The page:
Tag Archives: diabetes

Breast Cancer, Diabetes screening worth it; Postpartum Depression screening not

Earlier this week, I wrote about UK researchers concluding that Postpartum Depression screening was just not cost effective.

Since then, a couple of other studies regarding screening for other conditions have been released.

It seems that screening for Diabetes in primary care qualifies as cost-effective.

And screening for Breast Cancer saves lives despite the habitual over-diagnosis. For every misdiagnosed case, two lives are saved. In fact, the researchers for this study state that approximately 6 women are misdiagnosed and undergo unnecessary treatment for cancer they may never have developed as a result of a false positive at the screening level. In case you were wondering, these researchers are UK based as well.

Hey. Wait.

The researchers from the UK cited over-diagnosis  as one of the reasons formal screening for Postpartum Depression was not cost effective.

And being misdiagnosed with Postpartum Depression does not lead to expensive radiation treatment or other damaging exposures including surgery. At very worst, you may receive a script for an anti-depressant or a referral to a counselor for some talk therapy.

What the….

So lemme get this straight.

Pumping a woman full of radiation and chemotherapy is hunky dory and cost effective EVEN if she doesn’t need it.

But a quick questionnaire to check on mom’s mental health is NOT?

On what planet does this even BEGIN to make sense??

Let’s also discuss this little nugget. For both the Diabetes and Breast Cancer studies, ACTUAL records were used. The Postpartum Study was compromised of 92 “hypothetical” cases.

When did we stop rating the study of actual records? When did researchers stop including the actual risks and ripples of Postpartum Depression? A woman without Postpartum Depression or who is successfully diagnosed, treated, and recovering is more likely to breastfeed in my opinion. And if she’s nursing, she’s protecting herself and her child from – guess what – Diabetes AND Cancer.

So you really want to practice cost-effective healthcare?

SCREEN women after birth. Ensure their stability, support, and positive outcome with life as a new mom. Encourage them to participate in health practices for themselves and their children. Enabling women to make healthier choices reduces the risk of other issues down the road. Screening saves lives when it comes to Postpartum Mood Disorders. It saves mothers, children, and families. It’s not something you skip over because it’s simply not “cost-effective.” Skip screening and cost will simply shift elsewhere – to diabetes care, cancer care, future mental health care for mom or kids, broken families, etc.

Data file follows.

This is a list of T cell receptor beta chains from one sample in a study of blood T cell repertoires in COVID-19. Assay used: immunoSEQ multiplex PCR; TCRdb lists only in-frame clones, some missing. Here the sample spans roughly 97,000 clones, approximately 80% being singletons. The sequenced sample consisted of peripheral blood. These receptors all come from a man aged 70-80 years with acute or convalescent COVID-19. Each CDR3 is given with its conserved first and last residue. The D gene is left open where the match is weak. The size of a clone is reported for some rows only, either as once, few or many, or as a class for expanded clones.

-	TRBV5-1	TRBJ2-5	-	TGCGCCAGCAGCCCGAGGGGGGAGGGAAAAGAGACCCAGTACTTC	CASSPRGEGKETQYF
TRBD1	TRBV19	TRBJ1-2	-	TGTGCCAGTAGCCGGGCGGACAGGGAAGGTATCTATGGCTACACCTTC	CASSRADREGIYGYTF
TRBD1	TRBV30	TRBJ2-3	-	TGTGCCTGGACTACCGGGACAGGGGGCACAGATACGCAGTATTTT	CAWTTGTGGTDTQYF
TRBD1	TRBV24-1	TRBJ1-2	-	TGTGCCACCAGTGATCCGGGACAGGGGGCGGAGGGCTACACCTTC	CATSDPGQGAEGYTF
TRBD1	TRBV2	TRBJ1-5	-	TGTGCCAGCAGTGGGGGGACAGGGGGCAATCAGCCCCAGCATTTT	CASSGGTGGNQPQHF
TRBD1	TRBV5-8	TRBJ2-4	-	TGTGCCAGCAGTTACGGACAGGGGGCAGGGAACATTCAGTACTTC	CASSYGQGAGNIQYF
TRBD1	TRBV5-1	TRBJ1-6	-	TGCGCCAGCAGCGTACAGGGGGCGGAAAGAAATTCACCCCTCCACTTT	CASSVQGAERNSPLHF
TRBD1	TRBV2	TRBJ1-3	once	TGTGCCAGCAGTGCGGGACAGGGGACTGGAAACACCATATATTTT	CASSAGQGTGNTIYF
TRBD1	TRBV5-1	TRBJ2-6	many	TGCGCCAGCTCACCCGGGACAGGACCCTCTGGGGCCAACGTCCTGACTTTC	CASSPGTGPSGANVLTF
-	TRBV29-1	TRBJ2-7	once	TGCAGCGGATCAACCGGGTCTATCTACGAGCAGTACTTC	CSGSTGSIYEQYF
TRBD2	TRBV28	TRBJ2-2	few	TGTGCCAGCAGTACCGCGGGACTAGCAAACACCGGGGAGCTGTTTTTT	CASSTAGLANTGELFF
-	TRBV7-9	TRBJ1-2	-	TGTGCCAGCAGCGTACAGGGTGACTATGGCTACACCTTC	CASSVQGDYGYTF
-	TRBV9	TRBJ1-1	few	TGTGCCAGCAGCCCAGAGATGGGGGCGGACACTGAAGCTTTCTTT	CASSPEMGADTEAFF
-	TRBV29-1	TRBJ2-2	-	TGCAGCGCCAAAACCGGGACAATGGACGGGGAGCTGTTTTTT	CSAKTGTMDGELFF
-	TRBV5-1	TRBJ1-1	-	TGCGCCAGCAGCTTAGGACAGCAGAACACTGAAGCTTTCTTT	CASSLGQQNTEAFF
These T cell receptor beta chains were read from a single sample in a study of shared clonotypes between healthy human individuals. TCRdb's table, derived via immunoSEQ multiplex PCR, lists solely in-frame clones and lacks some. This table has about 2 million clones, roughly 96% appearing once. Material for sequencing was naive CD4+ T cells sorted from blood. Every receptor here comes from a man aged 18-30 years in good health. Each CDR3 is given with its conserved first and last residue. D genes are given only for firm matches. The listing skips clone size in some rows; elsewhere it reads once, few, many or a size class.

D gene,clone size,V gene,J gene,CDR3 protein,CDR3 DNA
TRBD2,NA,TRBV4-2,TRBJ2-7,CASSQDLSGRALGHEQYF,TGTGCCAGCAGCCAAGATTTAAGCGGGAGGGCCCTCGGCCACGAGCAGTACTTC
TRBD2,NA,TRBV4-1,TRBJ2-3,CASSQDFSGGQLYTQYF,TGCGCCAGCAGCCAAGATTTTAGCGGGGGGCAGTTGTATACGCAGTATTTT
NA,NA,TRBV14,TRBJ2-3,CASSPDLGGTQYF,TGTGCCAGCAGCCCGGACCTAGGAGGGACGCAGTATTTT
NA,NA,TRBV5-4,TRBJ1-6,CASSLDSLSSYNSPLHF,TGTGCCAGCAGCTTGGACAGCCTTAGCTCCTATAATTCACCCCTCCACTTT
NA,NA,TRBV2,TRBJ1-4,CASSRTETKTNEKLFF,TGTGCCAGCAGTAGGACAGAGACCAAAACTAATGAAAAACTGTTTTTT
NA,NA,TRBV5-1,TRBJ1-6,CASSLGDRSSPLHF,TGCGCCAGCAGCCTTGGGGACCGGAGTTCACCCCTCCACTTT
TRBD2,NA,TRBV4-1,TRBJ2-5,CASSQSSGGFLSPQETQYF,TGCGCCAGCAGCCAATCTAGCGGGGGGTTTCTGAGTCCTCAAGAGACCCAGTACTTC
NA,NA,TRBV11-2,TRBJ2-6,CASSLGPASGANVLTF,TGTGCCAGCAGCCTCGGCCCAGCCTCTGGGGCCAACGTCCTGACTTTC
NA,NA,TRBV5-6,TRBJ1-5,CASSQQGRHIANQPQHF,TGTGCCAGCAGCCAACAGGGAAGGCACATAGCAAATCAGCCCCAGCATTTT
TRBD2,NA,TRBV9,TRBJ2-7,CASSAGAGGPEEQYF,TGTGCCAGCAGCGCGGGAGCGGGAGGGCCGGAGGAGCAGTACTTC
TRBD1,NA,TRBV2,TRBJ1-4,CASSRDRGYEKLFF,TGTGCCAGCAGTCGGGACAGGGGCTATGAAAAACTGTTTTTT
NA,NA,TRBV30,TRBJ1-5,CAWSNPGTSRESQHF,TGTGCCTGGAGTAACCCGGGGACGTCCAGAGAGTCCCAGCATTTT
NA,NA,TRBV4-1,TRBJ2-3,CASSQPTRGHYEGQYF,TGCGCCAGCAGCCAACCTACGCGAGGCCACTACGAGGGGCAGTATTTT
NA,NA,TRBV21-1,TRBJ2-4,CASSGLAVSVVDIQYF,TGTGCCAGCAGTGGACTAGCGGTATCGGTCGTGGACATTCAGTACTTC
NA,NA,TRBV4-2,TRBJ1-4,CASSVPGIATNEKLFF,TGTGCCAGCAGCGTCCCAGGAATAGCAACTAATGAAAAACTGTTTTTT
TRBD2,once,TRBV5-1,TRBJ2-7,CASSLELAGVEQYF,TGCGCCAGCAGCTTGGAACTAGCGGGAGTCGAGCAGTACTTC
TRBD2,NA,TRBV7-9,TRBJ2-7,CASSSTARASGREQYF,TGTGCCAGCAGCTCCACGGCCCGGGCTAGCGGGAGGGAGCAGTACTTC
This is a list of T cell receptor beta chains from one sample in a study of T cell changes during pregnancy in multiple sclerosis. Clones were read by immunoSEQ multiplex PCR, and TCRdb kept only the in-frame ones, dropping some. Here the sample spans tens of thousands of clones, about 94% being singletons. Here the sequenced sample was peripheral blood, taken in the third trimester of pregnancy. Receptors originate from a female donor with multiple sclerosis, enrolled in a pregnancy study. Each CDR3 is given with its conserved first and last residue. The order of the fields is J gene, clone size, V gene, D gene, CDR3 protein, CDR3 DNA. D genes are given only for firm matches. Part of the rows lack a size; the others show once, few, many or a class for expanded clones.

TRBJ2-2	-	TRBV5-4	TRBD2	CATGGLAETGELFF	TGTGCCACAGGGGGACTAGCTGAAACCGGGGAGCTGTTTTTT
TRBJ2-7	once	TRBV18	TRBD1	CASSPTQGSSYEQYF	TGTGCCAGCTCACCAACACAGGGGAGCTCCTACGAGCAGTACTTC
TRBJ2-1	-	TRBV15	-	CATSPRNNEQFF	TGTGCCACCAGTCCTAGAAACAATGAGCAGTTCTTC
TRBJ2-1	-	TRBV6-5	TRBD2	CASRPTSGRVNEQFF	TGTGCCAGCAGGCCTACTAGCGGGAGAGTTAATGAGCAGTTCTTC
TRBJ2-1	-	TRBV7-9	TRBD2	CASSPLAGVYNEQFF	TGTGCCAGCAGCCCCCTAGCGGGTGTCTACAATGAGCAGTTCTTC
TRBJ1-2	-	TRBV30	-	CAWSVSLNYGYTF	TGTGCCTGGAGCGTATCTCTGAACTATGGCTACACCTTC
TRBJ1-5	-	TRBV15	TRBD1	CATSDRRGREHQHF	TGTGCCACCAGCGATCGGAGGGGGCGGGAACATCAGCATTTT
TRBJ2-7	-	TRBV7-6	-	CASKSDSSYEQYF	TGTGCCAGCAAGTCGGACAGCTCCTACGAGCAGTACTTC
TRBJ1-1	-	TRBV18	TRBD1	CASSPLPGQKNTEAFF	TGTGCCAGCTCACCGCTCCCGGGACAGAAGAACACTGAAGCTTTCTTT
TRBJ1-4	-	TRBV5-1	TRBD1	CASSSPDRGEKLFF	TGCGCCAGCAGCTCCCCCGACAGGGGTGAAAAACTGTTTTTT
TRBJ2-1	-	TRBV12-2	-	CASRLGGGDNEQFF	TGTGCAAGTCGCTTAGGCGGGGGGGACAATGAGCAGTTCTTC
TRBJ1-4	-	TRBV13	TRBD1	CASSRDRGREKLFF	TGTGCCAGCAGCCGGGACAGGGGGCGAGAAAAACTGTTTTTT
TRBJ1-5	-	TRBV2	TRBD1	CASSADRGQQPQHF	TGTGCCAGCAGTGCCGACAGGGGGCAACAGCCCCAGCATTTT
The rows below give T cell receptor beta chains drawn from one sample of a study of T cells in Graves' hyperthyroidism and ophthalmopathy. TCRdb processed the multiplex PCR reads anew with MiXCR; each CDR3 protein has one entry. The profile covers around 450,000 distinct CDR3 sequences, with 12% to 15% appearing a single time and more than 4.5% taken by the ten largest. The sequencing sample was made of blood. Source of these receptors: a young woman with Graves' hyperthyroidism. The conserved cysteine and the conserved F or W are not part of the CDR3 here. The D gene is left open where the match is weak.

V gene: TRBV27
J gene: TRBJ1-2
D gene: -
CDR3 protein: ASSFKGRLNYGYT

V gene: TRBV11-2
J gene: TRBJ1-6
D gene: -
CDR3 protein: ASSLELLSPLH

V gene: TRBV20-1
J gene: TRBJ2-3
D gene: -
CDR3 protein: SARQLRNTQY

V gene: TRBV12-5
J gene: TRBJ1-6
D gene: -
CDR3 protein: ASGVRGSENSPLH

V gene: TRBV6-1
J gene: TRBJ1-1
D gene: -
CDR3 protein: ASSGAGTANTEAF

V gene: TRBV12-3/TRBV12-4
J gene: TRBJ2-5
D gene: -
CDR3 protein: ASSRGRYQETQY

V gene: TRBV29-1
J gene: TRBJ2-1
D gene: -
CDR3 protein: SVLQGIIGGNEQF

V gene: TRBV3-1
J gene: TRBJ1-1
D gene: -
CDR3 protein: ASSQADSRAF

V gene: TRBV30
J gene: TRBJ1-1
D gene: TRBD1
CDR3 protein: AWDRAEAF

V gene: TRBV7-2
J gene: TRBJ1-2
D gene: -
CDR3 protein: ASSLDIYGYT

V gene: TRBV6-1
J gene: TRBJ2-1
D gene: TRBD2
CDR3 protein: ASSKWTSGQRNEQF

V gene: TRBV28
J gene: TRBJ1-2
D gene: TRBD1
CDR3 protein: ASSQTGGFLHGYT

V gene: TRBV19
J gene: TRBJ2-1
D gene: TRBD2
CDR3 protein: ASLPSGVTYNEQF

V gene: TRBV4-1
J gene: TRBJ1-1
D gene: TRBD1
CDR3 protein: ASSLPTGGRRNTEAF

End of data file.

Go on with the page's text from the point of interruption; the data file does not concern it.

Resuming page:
It is simply not acceptable to allow new mothers to continue to suffer. Not acceptable at all.

Association discovered between Diabetes & Perinatal Depression

"Drink Me" by Ara Alexis

"Drink Me" by Ara Alexis

A new study by researchers at Harvard Medical School and the University of Minnesota School of Public Health focusing on Medicaid Records of over 11.000 NJ moms found an association between Diabetes & Perinatal Depression. The conclusion of the study is that Moms with Diabetes are 55-60% more likely to develop Perinatal Depression. The researchers are quick to point out the Diabetes isn’t necessarily the source of the Depression and that they didn’t take into consideration a family history of mental illness or other risk factors for Perinatal Depression. Their requirements for identification of depression relied on a written diagnosis or filling of anti-depressant prescription during the course of the study. Mothers included in the study had been eligible for Medicaid 6 months prior to birth and up to one year post-delivery.

While the study isn’t conclusive due to the focus on such a local and specific population, the researchers encourage health care providers with Medicaid patients and a Diabetes diagnosis to focus a little more on depression prevention. You can read more about the study here.

My thoughts on this? The beginning of my Postpartum Mood Disorder journey began when my husband had a good job and we had private insurance. I DID develop Gestational Diabetes during pregnancy and went on to develop full blown Postpartum Depression & OCD but was never officially diagnosed. My second pregnancy we still had good insurance but were struggling a bit financially but I did not have Gestational Diabetes – landed in the hospital. Third pregnancy was a Medicaid pregnancy as we did not have access to private insurance. I did not develop Gestational Diabetes and did not have a Mood Disorder either. But I had also become quite educated about PMD’s by then and was very forceful in my advocacy of care.

Research like this should always be taken cautiously and with a grain of salt. It’s encouraging and exciting that so many researchers have taken an interest in Postpartum Mood Disorders but always make sure to look at the big picture and do your own homework before taking someone else’s word for it!